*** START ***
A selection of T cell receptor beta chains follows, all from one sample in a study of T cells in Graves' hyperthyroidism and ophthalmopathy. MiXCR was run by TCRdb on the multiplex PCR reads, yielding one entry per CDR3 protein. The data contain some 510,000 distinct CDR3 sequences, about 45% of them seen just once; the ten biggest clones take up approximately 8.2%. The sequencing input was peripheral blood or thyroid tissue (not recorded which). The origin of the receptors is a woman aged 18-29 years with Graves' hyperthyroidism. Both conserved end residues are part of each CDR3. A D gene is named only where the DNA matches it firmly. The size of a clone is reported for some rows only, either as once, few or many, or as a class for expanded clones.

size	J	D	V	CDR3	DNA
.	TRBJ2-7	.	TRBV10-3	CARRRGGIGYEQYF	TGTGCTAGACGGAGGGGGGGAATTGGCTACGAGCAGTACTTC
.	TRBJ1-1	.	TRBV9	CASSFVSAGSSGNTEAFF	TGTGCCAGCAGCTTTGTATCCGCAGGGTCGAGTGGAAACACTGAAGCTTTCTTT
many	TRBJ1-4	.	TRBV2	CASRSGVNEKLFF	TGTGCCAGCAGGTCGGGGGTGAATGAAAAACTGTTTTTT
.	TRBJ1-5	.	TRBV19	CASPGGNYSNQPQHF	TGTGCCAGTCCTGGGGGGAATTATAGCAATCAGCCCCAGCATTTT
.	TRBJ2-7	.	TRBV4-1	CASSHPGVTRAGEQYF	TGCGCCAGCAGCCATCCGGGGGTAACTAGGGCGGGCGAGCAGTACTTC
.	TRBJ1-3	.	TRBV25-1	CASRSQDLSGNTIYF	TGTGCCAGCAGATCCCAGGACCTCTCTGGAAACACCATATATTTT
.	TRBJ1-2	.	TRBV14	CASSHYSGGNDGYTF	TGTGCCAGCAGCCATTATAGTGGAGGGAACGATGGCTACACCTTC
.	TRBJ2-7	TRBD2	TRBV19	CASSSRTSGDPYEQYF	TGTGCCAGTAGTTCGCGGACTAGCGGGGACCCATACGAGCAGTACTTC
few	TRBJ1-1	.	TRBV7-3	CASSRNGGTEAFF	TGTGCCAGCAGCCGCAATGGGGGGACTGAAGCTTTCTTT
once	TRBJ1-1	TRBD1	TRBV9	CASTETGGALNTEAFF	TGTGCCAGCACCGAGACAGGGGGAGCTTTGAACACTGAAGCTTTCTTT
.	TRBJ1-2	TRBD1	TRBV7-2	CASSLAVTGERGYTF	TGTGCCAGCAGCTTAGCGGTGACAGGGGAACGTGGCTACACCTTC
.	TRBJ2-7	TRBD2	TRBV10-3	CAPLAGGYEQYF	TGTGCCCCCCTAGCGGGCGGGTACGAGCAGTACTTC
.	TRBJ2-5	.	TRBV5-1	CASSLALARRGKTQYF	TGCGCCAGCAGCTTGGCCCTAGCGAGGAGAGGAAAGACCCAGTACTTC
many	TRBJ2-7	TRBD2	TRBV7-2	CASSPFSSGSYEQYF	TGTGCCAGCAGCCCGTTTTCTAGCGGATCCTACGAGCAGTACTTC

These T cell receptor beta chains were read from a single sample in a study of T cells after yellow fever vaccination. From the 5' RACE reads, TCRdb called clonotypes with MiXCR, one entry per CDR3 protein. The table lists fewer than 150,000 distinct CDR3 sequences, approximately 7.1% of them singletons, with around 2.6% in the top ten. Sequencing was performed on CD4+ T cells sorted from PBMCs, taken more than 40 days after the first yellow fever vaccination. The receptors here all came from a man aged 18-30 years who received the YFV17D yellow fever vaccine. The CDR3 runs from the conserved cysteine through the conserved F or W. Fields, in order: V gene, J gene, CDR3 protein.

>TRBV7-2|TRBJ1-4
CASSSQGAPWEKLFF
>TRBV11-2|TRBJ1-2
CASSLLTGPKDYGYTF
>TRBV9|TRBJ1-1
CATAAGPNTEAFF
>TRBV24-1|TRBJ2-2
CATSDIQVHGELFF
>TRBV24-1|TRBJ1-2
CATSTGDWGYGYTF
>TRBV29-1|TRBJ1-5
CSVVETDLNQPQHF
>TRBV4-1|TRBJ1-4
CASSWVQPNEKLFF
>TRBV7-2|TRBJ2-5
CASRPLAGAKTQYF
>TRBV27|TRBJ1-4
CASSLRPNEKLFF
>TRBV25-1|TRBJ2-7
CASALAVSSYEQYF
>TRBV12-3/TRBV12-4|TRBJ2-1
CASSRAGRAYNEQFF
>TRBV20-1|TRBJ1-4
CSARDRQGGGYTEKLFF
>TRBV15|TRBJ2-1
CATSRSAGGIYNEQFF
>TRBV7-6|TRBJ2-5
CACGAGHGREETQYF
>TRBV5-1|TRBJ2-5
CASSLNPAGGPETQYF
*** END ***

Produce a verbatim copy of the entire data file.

A selection of T cell receptor beta chains follows, all from one sample in a study of T cells in Graves' hyperthyroidism and ophthalmopathy. MiXCR was run by TCRdb on the multiplex PCR reads, yielding one entry per CDR3 protein. The data contain some 510,000 distinct CDR3 sequences, about 45% of them seen just once; the ten biggest clones take up approximately 8.2%. The sequencing input was peripheral blood or thyroid tissue (not recorded which). The origin of the receptors is a woman aged 18-29 years with Graves' hyperthyroidism. Both conserved end residues are part of each CDR3. A D gene is named only where the DNA matches it firmly. The size of a clone is reported for some rows only, either as once, few or many, or as a class for expanded clones.

size	J	D	V	CDR3	DNA
.	TRBJ2-7	.	TRBV10-3	CARRRGGIGYEQYF	TGTGCTAGACGGAGGGGGGGAATTGGCTACGAGCAGTACTTC
.	TRBJ1-1	.	TRBV9	CASSFVSAGSSGNTEAFF	TGTGCCAGCAGCTTTGTATCCGCAGGGTCGAGTGGAAACACTGAAGCTTTCTTT
many	TRBJ1-4	.	TRBV2	CASRSGVNEKLFF	TGTGCCAGCAGGTCGGGGGTGAATGAAAAACTGTTTTTT
.	TRBJ1-5	.	TRBV19	CASPGGNYSNQPQHF	TGTGCCAGTCCTGGGGGGAATTATAGCAATCAGCCCCAGCATTTT
.	TRBJ2-7	.	TRBV4-1	CASSHPGVTRAGEQYF	TGCGCCAGCAGCCATCCGGGGGTAACTAGGGCGGGCGAGCAGTACTTC
.	TRBJ1-3	.	TRBV25-1	CASRSQDLSGNTIYF	TGTGCCAGCAGATCCCAGGACCTCTCTGGAAACACCATATATTTT
.	TRBJ1-2	.	TRBV14	CASSHYSGGNDGYTF	TGTGCCAGCAGCCATTATAGTGGAGGGAACGATGGCTACACCTTC
.	TRBJ2-7	TRBD2	TRBV19	CASSSRTSGDPYEQYF	TGTGCCAGTAGTTCGCGGACTAGCGGGGACCCATACGAGCAGTACTTC
few	TRBJ1-1	.	TRBV7-3	CASSRNGGTEAFF	TGTGCCAGCAGCCGCAATGGGGGGACTGAAGCTTTCTTT
once	TRBJ1-1	TRBD1	TRBV9	CASTETGGALNTEAFF	TGTGCCAGCACCGAGACAGGGGGAGCTTTGAACACTGAAGCTTTCTTT
.	TRBJ1-2	TRBD1	TRBV7-2	CASSLAVTGERGYTF	TGTGCCAGCAGCTTAGCGGTGACAGGGGAACGTGGCTACACCTTC
.	TRBJ2-7	TRBD2	TRBV10-3	CAPLAGGYEQYF	TGTGCCCCCCTAGCGGGCGGGTACGAGCAGTACTTC
.	TRBJ2-5	.	TRBV5-1	CASSLALARRGKTQYF	TGCGCCAGCAGCTTGGCCCTAGCGAGGAGAGGAAAGACCCAGTACTTC
many	TRBJ2-7	TRBD2	TRBV7-2	CASSPFSSGSYEQYF	TGTGCCAGCAGCCCGTTTTCTAGCGGATCCTACGAGCAGTACTTC

These T cell receptor beta chains were read from a single sample in a study of T cells after yellow fever vaccination. From the 5' RACE reads, TCRdb called clonotypes with MiXCR, one entry per CDR3 protein. The table lists fewer than 150,000 distinct CDR3 sequences, approximately 7.1% of them singletons, with around 2.6% in the top ten. Sequencing was performed on CD4+ T cells sorted from PBMCs, taken more than 40 days after the first yellow fever vaccination. The receptors here all came from a man aged 18-30 years who received the YFV17D yellow fever vaccine. The CDR3 runs from the conserved cysteine through the conserved F or W. Fields, in order: V gene, J gene, CDR3 protein.

>TRBV7-2|TRBJ1-4
CASSSQGAPWEKLFF
>TRBV11-2|TRBJ1-2
CASSLLTGPKDYGYTF
>TRBV9|TRBJ1-1
CATAAGPNTEAFF
>TRBV24-1|TRBJ2-2
CATSDIQVHGELFF
>TRBV24-1|TRBJ1-2
CATSTGDWGYGYTF
>TRBV29-1|TRBJ1-5
CSVVETDLNQPQHF
>TRBV4-1|TRBJ1-4
CASSWVQPNEKLFF
>TRBV7-2|TRBJ2-5
CASRPLAGAKTQYF
>TRBV27|TRBJ1-4
CASSLRPNEKLFF
>TRBV25-1|TRBJ2-7
CASALAVSSYEQYF
>TRBV12-3/TRBV12-4|TRBJ2-1
CASSRAGRAYNEQFF
>TRBV20-1|TRBJ1-4
CSARDRQGGGYTEKLFF
>TRBV15|TRBJ2-1
CATSRSAGGIYNEQFF
>TRBV7-6|TRBJ2-5
CACGAGHGREETQYF
>TRBV5-1|TRBJ2-5
CASSLNPAGGPETQYF